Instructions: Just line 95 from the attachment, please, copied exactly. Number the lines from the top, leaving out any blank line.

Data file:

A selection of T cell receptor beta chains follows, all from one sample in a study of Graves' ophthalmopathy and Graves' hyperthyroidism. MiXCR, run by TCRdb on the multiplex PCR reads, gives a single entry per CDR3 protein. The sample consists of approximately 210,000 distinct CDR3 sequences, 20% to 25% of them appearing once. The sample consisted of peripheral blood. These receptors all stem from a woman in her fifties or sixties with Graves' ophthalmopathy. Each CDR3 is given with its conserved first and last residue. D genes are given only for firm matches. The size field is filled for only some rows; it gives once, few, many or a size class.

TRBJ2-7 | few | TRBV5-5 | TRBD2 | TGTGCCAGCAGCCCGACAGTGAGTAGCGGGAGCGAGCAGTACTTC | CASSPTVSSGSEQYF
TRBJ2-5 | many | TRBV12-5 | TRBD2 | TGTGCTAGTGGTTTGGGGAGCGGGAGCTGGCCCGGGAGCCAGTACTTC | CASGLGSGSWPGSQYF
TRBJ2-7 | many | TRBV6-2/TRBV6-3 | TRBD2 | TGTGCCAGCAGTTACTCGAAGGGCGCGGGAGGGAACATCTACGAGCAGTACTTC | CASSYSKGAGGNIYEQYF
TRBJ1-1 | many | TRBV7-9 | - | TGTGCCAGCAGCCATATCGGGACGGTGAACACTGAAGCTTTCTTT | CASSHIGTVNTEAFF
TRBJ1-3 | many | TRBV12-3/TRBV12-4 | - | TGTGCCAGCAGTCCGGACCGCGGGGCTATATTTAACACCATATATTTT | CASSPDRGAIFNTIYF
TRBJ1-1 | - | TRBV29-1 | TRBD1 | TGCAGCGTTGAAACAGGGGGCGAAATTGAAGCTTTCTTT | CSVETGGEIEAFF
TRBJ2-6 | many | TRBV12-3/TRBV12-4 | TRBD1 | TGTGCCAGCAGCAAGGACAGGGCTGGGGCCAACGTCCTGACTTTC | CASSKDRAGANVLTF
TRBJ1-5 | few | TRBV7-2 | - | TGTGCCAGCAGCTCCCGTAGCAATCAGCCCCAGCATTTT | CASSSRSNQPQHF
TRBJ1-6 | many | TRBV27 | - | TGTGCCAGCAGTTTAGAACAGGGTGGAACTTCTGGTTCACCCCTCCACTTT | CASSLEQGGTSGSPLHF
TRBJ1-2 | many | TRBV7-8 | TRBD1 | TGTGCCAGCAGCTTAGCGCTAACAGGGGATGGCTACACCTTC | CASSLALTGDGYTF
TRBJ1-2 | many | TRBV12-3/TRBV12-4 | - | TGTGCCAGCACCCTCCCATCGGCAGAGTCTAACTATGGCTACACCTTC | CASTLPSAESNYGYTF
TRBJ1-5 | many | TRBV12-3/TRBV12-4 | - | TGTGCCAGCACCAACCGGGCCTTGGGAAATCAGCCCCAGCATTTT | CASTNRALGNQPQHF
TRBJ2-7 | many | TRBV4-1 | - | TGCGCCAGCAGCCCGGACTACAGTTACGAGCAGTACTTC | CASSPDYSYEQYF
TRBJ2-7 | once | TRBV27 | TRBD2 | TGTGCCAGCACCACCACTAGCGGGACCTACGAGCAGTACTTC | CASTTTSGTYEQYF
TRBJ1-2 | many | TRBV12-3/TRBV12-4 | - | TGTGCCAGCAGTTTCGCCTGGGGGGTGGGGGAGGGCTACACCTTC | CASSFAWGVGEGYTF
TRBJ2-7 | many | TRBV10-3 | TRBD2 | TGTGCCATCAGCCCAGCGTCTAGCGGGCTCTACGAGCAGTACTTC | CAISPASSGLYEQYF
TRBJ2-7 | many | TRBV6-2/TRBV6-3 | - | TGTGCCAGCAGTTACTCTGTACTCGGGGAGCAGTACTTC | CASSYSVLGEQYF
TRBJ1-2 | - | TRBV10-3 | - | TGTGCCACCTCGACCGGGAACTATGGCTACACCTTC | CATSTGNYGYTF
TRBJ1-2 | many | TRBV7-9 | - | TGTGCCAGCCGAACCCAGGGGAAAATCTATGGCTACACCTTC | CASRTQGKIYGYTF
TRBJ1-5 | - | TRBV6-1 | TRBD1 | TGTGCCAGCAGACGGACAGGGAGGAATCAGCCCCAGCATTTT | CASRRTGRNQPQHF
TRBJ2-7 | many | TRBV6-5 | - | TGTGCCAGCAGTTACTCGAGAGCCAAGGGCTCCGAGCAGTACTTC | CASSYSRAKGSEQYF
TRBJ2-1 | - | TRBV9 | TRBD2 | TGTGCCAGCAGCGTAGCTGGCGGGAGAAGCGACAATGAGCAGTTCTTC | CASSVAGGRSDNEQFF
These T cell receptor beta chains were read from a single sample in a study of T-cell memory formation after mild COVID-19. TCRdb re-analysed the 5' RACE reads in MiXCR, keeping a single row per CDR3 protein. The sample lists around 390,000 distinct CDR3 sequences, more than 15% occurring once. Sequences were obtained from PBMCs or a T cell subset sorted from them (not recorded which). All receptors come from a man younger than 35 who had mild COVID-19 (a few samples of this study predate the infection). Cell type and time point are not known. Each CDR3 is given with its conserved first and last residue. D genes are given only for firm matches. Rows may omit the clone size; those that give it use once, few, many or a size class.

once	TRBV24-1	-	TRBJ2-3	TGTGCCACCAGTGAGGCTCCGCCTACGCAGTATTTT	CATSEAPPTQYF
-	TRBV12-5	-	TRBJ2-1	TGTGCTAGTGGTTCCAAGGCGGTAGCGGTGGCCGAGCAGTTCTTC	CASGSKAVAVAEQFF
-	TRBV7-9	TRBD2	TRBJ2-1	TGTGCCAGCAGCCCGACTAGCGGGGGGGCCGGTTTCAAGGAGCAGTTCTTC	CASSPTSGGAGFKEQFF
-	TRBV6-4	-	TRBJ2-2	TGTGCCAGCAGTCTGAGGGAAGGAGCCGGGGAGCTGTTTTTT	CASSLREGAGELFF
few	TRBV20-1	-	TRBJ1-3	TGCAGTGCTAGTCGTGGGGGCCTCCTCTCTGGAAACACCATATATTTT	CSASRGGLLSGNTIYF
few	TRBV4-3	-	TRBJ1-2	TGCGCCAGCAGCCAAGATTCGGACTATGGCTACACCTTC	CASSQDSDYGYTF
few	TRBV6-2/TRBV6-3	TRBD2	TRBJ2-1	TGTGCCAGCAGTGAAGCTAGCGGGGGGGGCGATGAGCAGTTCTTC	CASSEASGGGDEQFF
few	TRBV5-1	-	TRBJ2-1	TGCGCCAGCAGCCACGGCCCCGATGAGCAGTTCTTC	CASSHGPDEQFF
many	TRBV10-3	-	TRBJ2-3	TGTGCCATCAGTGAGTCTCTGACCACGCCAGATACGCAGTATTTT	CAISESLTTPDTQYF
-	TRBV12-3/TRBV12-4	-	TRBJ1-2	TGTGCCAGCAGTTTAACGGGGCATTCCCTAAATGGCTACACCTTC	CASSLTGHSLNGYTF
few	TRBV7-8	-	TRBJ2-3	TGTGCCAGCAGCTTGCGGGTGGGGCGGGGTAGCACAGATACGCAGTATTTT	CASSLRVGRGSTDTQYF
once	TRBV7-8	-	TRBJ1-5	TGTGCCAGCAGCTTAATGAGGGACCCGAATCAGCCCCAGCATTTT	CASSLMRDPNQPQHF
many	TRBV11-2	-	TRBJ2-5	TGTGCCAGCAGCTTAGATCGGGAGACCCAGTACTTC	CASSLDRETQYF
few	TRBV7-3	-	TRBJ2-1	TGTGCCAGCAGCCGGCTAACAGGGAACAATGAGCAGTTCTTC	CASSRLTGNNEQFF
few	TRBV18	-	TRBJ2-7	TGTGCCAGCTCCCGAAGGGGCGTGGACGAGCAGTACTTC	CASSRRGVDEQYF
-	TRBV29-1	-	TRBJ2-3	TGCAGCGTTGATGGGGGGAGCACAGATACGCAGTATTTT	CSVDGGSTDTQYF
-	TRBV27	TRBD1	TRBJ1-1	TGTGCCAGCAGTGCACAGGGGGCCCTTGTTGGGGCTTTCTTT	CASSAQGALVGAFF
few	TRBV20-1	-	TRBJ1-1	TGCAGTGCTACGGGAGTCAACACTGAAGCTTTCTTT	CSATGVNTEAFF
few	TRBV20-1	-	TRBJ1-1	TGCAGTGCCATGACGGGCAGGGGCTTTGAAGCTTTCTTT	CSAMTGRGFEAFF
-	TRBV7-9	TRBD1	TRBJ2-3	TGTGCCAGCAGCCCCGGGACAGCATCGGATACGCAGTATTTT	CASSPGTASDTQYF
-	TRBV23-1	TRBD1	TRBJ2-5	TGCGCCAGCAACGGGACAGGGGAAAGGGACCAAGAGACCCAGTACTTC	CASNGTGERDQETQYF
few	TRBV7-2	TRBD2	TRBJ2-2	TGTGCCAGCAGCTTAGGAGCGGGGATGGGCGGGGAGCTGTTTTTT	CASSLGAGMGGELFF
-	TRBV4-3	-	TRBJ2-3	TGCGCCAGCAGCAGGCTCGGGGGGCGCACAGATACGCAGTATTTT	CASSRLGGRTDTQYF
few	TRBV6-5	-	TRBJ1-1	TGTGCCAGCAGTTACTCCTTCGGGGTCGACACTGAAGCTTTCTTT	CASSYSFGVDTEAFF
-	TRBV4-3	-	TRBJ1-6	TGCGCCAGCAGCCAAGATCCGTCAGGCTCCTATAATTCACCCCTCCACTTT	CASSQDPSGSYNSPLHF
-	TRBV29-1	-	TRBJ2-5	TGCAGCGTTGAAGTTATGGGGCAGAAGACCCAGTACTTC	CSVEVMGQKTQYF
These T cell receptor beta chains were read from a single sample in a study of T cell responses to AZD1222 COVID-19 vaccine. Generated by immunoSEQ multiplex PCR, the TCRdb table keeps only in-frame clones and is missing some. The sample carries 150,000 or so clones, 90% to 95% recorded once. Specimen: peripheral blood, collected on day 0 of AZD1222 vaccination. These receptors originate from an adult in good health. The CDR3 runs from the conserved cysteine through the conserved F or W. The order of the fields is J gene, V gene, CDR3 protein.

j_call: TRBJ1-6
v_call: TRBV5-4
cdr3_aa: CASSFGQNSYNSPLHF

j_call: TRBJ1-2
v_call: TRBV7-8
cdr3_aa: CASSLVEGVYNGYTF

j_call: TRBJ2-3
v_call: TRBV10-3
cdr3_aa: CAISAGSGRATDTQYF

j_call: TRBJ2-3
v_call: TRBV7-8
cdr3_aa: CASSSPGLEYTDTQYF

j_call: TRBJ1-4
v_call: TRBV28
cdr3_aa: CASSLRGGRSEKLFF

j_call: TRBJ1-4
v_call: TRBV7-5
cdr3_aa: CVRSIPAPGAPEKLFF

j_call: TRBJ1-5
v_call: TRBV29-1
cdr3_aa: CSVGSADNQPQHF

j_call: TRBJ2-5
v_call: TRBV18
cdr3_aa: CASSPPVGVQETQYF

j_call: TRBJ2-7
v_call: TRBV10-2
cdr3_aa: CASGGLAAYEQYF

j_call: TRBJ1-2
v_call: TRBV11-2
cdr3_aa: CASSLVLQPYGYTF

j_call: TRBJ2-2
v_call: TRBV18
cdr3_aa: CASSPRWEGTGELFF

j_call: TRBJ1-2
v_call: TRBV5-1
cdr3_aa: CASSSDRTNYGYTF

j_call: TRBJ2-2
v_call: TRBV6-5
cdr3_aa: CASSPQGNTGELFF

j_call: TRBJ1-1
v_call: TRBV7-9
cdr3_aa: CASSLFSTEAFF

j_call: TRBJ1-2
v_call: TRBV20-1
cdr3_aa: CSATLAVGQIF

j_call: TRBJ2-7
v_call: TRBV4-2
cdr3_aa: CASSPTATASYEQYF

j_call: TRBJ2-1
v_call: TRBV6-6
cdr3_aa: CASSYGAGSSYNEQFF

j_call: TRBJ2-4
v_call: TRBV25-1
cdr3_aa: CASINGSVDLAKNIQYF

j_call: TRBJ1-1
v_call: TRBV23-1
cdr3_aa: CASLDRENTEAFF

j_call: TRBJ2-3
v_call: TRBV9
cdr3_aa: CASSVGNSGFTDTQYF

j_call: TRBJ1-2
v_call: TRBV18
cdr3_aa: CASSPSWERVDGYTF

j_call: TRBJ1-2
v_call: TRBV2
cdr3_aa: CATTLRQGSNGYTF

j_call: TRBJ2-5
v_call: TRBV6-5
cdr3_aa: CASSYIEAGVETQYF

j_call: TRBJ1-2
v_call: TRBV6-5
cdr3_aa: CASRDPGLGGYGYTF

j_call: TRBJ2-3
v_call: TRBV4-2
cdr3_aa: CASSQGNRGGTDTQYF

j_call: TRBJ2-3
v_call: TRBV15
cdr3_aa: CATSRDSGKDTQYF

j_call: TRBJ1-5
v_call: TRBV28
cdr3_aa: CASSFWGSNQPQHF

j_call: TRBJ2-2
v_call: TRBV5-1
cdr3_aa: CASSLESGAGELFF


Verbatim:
v_call: TRBV20-1